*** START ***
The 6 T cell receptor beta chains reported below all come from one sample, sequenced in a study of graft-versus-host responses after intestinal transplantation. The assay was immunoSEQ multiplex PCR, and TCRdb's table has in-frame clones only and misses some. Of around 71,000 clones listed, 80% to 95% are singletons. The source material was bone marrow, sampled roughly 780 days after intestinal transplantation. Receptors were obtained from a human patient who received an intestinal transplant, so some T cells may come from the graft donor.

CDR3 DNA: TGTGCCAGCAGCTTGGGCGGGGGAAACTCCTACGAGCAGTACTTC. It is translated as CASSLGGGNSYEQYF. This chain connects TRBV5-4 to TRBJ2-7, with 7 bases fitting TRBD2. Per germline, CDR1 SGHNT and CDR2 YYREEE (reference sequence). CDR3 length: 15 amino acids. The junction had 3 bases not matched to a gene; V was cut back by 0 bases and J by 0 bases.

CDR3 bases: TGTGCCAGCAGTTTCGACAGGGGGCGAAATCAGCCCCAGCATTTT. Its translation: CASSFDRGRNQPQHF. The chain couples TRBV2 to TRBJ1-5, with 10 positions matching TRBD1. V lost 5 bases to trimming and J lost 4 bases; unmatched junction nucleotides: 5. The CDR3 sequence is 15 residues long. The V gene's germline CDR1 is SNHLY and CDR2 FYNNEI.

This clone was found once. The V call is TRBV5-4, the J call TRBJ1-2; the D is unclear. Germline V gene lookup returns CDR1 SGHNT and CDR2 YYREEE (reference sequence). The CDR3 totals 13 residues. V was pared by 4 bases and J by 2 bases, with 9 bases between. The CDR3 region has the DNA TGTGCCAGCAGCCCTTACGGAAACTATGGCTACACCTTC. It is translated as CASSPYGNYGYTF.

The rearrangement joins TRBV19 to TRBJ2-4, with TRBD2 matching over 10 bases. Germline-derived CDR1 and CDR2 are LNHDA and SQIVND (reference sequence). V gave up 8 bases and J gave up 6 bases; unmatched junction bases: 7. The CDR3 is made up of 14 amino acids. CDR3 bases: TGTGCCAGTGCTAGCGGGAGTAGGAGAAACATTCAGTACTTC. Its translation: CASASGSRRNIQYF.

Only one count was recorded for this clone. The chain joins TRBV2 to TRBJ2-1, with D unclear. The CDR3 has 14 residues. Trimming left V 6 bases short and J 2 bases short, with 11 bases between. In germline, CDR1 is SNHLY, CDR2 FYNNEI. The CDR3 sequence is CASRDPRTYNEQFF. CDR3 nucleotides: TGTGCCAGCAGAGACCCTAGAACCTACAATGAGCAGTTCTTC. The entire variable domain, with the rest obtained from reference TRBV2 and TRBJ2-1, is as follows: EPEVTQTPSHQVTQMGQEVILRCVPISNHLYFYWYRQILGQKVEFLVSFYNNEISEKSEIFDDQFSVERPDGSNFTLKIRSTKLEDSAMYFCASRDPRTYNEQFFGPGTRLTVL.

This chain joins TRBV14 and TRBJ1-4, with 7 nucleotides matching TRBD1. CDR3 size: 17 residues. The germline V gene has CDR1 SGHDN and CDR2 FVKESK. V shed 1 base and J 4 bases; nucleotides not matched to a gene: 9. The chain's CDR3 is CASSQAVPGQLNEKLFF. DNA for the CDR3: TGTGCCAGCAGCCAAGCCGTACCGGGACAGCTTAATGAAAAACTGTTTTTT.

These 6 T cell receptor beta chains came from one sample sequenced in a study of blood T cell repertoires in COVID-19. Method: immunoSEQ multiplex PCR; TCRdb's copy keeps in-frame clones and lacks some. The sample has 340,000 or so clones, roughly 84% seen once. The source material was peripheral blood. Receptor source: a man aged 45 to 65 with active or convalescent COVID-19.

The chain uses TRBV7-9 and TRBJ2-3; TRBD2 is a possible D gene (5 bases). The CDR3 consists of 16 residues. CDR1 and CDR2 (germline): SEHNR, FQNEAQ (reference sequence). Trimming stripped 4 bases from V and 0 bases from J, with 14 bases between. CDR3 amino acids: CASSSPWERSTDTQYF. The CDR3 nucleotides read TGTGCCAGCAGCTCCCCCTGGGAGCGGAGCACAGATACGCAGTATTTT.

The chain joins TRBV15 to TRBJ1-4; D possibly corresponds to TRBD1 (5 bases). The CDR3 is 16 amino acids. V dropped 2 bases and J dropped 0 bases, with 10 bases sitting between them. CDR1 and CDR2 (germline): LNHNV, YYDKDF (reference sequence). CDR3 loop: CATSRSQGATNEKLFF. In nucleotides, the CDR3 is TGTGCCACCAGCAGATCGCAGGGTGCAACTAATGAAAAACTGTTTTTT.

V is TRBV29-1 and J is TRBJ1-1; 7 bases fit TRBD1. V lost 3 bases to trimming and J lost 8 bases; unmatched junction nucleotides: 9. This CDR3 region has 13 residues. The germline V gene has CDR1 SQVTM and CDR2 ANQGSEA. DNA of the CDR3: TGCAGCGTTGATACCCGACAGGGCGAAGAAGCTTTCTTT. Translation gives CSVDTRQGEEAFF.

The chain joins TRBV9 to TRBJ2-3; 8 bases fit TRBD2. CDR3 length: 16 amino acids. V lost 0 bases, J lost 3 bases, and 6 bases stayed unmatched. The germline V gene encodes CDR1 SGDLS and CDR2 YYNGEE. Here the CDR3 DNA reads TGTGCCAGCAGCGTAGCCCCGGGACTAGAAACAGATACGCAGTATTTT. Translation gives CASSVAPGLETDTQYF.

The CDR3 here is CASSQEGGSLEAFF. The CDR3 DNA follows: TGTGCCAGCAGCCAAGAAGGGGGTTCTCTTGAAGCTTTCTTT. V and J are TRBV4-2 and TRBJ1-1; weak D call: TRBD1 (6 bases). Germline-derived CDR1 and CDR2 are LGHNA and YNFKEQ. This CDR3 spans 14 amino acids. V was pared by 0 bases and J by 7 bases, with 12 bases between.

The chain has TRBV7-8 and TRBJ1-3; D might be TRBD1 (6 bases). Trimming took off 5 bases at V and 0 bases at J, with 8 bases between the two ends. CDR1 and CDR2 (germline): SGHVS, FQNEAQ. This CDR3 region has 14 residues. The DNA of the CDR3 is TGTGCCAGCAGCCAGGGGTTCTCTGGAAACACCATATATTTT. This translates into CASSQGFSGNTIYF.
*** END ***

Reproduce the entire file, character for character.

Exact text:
The 6 T cell receptor beta chains reported below all come from one sample, sequenced in a study of graft-versus-host responses after intestinal transplantation. The assay was immunoSEQ multiplex PCR, and TCRdb's table has in-frame clones only and misses some. Of around 71,000 clones listed, 80% to 95% are singletons. The source material was bone marrow, sampled roughly 780 days after intestinal transplantation. Receptors were obtained from a human patient who received an intestinal transplant, so some T cells may come from the graft donor.

CDR3 DNA: TGTGCCAGCAGCTTGGGCGGGGGAAACTCCTACGAGCAGTACTTC. It is translated as CASSLGGGNSYEQYF. This chain connects TRBV5-4 to TRBJ2-7, with 7 bases fitting TRBD2. Per germline, CDR1 SGHNT and CDR2 YYREEE (reference sequence). CDR3 length: 15 amino acids. The junction had 3 bases not matched to a gene; V was cut back by 0 bases and J by 0 bases.

CDR3 bases: TGTGCCAGCAGTTTCGACAGGGGGCGAAATCAGCCCCAGCATTTT. Its translation: CASSFDRGRNQPQHF. The chain couples TRBV2 to TRBJ1-5, with 10 positions matching TRBD1. V lost 5 bases to trimming and J lost 4 bases; unmatched junction nucleotides: 5. The CDR3 sequence is 15 residues long. The V gene's germline CDR1 is SNHLY and CDR2 FYNNEI.

This clone was found once. The V call is TRBV5-4, the J call TRBJ1-2; the D is unclear. Germline V gene lookup returns CDR1 SGHNT and CDR2 YYREEE (reference sequence). The CDR3 totals 13 residues. V was pared by 4 bases and J by 2 bases, with 9 bases between. The CDR3 region has the DNA TGTGCCAGCAGCCCTTACGGAAACTATGGCTACACCTTC. It is translated as CASSPYGNYGYTF.

The rearrangement joins TRBV19 to TRBJ2-4, with TRBD2 matching over 10 bases. Germline-derived CDR1 and CDR2 are LNHDA and SQIVND (reference sequence). V gave up 8 bases and J gave up 6 bases; unmatched junction bases: 7. The CDR3 is made up of 14 amino acids. CDR3 bases: TGTGCCAGTGCTAGCGGGAGTAGGAGAAACATTCAGTACTTC. Its translation: CASASGSRRNIQYF.

Only one count was recorded for this clone. The chain joins TRBV2 to TRBJ2-1, with D unclear. The CDR3 has 14 residues. Trimming left V 6 bases short and J 2 bases short, with 11 bases between. In germline, CDR1 is SNHLY, CDR2 FYNNEI. The CDR3 sequence is CASRDPRTYNEQFF. CDR3 nucleotides: TGTGCCAGCAGAGACCCTAGAACCTACAATGAGCAGTTCTTC. The entire variable domain, with the rest obtained from reference TRBV2 and TRBJ2-1, is as follows: EPEVTQTPSHQVTQMGQEVILRCVPISNHLYFYWYRQILGQKVEFLVSFYNNEISEKSEIFDDQFSVERPDGSNFTLKIRSTKLEDSAMYFCASRDPRTYNEQFFGPGTRLTVL.

This chain joins TRBV14 and TRBJ1-4, with 7 nucleotides matching TRBD1. CDR3 size: 17 residues. The germline V gene has CDR1 SGHDN and CDR2 FVKESK. V shed 1 base and J 4 bases; nucleotides not matched to a gene: 9. The chain's CDR3 is CASSQAVPGQLNEKLFF. DNA for the CDR3: TGTGCCAGCAGCCAAGCCGTACCGGGACAGCTTAATGAAAAACTGTTTTTT.

These 6 T cell receptor beta chains came from one sample sequenced in a study of blood T cell repertoires in COVID-19. Method: immunoSEQ multiplex PCR; TCRdb's copy keeps in-frame clones and lacks some. The sample has 340,000 or so clones, roughly 84% seen once. The source material was peripheral blood. Receptor source: a man aged 45 to 65 with active or convalescent COVID-19.

The chain uses TRBV7-9 and TRBJ2-3; TRBD2 is a possible D gene (5 bases). The CDR3 consists of 16 residues. CDR1 and CDR2 (germline): SEHNR, FQNEAQ (reference sequence). Trimming stripped 4 bases from V and 0 bases from J, with 14 bases between. CDR3 amino acids: CASSSPWERSTDTQYF. The CDR3 nucleotides read TGTGCCAGCAGCTCCCCCTGGGAGCGGAGCACAGATACGCAGTATTTT.

The chain joins TRBV15 to TRBJ1-4; D possibly corresponds to TRBD1 (5 bases). The CDR3 is 16 amino acids. V dropped 2 bases and J dropped 0 bases, with 10 bases sitting between them. CDR1 and CDR2 (germline): LNHNV, YYDKDF (reference sequence). CDR3 loop: CATSRSQGATNEKLFF. In nucleotides, the CDR3 is TGTGCCACCAGCAGATCGCAGGGTGCAACTAATGAAAAACTGTTTTTT.

V is TRBV29-1 and J is TRBJ1-1; 7 bases fit TRBD1. V lost 3 bases to trimming and J lost 8 bases; unmatched junction nucleotides: 9. This CDR3 region has 13 residues. The germline V gene has CDR1 SQVTM and CDR2 ANQGSEA. DNA of the CDR3: TGCAGCGTTGATACCCGACAGGGCGAAGAAGCTTTCTTT. Translation gives CSVDTRQGEEAFF.

The chain joins TRBV9 to TRBJ2-3; 8 bases fit TRBD2. CDR3 length: 16 amino acids. V lost 0 bases, J lost 3 bases, and 6 bases stayed unmatched. The germline V gene encodes CDR1 SGDLS and CDR2 YYNGEE. Here the CDR3 DNA reads TGTGCCAGCAGCGTAGCCCCGGGACTAGAAACAGATACGCAGTATTTT. Translation gives CASSVAPGLETDTQYF.

The CDR3 here is CASSQEGGSLEAFF. The CDR3 DNA follows: TGTGCCAGCAGCCAAGAAGGGGGTTCTCTTGAAGCTTTCTTT. V and J are TRBV4-2 and TRBJ1-1; weak D call: TRBD1 (6 bases). Germline-derived CDR1 and CDR2 are LGHNA and YNFKEQ. This CDR3 spans 14 amino acids. V was pared by 0 bases and J by 7 bases, with 12 bases between.

The chain has TRBV7-8 and TRBJ1-3; D might be TRBD1 (6 bases). Trimming took off 5 bases at V and 0 bases at J, with 8 bases between the two ends. CDR1 and CDR2 (germline): SGHVS, FQNEAQ. This CDR3 region has 14 residues. The DNA of the CDR3 is TGTGCCAGCAGCCAGGGGTTCTCTGGAAACACCATATATTTT. This translates into CASSQGFSGNTIYF.